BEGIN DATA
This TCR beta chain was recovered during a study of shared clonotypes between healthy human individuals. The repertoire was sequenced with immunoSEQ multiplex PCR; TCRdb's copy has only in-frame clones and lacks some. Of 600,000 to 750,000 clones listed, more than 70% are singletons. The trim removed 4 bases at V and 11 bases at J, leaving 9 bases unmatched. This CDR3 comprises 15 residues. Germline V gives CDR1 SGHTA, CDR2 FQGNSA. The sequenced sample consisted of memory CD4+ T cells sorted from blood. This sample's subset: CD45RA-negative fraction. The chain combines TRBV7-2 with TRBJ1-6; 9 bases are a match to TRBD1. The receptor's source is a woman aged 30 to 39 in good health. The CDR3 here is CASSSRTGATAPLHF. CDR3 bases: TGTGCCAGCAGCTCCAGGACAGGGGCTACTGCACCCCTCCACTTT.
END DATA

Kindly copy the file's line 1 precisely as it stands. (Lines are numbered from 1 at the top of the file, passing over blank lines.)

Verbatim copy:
This TCR beta chain was recovered during a study of shared clonotypes between healthy human individuals. The repertoire was sequenced with immunoSEQ multiplex PCR; TCRdb's copy has only in-frame clones and lacks some. Of 600,000 to 750,000 clones listed, more than 70% are singletons. The trim removed 4 bases at V and 11 bases at J, leaving 9 bases unmatched. This CDR3 comprises 15 residues. Germline V gives CDR1 SGHTA, CDR2 FQGNSA. The sequenced sample consisted of memory CD4+ T cells sorted from blood. This sample's subset: CD45RA-negative fraction. The chain combines TRBV7-2 with TRBJ1-6; 9 bases are a match to TRBD1. The receptor's source is a woman aged 30 to 39 in good health. The CDR3 here is CASSSRTGATAPLHF. CDR3 bases: TGTGCCAGCAGCTCCAGGACAGGGGCTACTGCACCCCTCCACTTT.